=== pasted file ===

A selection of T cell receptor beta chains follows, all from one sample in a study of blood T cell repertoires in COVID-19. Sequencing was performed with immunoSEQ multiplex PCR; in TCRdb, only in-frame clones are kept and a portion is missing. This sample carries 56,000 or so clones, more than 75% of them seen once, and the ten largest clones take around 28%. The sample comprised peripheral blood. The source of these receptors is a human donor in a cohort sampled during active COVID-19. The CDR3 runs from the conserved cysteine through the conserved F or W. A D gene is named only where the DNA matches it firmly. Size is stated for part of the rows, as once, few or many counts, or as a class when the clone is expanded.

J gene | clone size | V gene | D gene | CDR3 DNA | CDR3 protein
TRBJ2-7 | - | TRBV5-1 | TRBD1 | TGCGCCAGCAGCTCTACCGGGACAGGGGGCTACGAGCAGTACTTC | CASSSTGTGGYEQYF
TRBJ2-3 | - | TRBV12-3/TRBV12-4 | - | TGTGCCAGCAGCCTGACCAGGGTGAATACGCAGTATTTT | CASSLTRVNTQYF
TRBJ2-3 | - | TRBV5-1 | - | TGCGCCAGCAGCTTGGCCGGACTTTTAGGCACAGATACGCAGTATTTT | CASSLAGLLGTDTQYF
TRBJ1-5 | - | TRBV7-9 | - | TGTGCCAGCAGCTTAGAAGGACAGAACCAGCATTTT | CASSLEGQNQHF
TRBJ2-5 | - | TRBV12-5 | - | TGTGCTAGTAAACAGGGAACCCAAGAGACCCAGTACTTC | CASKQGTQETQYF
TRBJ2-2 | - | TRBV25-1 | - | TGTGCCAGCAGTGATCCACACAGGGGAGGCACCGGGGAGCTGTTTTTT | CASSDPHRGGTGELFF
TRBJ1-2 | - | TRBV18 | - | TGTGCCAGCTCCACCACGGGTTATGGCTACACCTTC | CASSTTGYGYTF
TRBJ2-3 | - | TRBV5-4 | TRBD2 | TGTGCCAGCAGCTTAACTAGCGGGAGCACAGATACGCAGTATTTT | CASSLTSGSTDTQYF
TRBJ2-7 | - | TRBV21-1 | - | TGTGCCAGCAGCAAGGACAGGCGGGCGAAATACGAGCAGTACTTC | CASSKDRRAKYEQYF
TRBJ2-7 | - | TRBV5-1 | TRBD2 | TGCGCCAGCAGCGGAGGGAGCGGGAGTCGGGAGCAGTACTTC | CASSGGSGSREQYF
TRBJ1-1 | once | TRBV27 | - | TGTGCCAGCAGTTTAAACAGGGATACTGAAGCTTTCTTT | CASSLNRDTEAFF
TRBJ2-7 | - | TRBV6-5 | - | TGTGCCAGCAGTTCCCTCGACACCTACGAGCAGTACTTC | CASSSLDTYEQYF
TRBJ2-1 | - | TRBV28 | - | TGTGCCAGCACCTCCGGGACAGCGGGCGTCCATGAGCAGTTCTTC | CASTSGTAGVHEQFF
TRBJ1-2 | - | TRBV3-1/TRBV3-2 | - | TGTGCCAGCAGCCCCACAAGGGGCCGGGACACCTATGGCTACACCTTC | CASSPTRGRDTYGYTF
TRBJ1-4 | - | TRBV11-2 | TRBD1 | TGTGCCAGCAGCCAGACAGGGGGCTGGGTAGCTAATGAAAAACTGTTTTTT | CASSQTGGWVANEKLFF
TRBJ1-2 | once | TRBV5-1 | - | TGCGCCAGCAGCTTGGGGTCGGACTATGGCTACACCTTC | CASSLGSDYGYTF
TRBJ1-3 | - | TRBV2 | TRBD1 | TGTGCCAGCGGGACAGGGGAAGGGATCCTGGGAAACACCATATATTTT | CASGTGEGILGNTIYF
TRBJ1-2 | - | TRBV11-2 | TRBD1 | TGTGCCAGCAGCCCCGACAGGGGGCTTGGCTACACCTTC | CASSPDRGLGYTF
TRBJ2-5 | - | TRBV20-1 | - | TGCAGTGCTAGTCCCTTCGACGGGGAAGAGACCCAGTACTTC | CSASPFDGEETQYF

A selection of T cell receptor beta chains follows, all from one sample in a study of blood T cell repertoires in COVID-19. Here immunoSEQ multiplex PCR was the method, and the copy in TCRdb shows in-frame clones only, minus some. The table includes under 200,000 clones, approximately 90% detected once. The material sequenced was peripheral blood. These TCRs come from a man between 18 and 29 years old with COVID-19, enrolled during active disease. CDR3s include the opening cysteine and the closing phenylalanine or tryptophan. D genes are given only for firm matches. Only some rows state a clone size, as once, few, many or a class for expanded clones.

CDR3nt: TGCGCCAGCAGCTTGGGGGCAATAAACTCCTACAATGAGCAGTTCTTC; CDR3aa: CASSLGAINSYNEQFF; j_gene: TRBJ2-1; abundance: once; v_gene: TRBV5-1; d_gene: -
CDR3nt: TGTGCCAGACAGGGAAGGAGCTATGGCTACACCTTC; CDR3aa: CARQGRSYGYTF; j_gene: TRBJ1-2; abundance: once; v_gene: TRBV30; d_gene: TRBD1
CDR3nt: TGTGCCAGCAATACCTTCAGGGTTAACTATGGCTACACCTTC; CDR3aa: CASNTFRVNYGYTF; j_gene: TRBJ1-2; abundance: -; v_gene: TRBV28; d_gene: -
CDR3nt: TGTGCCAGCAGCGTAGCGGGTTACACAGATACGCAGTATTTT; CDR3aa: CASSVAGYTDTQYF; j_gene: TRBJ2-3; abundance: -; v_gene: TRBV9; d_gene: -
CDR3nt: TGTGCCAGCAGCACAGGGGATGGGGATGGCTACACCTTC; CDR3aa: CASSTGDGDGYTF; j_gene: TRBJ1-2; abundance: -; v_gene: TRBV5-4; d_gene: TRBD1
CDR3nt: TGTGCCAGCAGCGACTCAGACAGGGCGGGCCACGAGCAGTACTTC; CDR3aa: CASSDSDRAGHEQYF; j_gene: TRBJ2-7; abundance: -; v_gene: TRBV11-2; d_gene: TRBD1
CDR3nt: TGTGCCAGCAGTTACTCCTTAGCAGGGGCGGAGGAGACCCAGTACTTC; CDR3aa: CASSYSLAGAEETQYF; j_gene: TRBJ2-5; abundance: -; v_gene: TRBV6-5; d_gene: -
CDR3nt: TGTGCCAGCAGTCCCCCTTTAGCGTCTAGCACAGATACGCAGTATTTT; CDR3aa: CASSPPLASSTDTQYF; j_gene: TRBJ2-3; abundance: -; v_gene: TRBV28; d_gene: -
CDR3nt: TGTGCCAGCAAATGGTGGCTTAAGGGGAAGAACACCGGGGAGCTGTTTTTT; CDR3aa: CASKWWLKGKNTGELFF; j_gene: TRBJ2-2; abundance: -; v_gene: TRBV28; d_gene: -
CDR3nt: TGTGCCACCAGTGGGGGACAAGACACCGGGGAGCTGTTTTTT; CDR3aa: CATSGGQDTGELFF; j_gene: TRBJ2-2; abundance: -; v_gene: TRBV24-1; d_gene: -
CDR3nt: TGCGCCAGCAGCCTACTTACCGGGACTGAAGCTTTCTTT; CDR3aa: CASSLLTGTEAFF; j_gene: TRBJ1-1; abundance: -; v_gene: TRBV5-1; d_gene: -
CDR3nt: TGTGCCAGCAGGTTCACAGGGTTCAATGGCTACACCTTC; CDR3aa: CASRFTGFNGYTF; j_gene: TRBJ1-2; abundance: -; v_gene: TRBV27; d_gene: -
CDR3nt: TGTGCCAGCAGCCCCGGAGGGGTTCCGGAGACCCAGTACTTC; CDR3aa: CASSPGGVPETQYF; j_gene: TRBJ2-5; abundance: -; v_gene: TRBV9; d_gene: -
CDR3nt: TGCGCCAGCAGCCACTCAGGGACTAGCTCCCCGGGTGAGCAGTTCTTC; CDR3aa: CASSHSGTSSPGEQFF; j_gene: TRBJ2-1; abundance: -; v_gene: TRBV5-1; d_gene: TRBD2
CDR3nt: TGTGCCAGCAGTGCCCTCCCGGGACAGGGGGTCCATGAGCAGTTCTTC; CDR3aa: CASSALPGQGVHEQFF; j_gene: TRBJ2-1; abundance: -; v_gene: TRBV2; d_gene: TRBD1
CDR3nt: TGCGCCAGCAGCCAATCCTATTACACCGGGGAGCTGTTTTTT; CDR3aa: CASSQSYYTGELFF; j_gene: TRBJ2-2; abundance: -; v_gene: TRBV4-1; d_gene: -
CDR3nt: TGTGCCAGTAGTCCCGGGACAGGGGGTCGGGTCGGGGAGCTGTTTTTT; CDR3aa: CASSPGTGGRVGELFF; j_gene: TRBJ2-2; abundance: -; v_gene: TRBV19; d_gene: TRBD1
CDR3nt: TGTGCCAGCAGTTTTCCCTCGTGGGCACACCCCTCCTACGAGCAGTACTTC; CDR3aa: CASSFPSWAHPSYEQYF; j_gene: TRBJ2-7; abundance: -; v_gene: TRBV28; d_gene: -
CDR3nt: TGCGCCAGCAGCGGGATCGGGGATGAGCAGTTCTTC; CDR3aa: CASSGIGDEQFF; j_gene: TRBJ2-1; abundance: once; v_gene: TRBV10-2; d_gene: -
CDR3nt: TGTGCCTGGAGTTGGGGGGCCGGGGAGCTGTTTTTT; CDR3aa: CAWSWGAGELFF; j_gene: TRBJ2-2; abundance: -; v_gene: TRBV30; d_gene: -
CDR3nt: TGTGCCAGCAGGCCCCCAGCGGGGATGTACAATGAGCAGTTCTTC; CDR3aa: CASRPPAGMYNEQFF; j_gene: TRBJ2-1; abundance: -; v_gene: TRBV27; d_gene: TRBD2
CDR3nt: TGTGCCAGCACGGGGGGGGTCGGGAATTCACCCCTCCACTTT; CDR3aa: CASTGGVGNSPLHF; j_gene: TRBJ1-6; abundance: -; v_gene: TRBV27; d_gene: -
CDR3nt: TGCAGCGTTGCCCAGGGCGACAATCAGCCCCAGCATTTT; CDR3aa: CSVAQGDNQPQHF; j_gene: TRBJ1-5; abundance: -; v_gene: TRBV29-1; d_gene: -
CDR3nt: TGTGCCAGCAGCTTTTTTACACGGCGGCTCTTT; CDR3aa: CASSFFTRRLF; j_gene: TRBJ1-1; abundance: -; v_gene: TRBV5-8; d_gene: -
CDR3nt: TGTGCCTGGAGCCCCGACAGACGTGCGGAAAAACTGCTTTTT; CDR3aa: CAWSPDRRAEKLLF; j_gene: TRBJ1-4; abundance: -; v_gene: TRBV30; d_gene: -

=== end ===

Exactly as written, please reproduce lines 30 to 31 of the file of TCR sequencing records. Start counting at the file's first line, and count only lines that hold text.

CDR3nt: TGTGCCAGCAGTCCCCCTTTAGCGTCTAGCACAGATACGCAGTATTTT; CDR3aa: CASSPPLASSTDTQYF; j_gene: TRBJ2-3; abundance: -; v_gene: TRBV28; d_gene: -
CDR3nt: TGTGCCAGCAAATGGTGGCTTAAGGGGAAGAACACCGGGGAGCTGTTTTTT; CDR3aa: CASKWWLKGKNTGELFF; j_gene: TRBJ2-2; abundance: -; v_gene: TRBV28; d_gene: -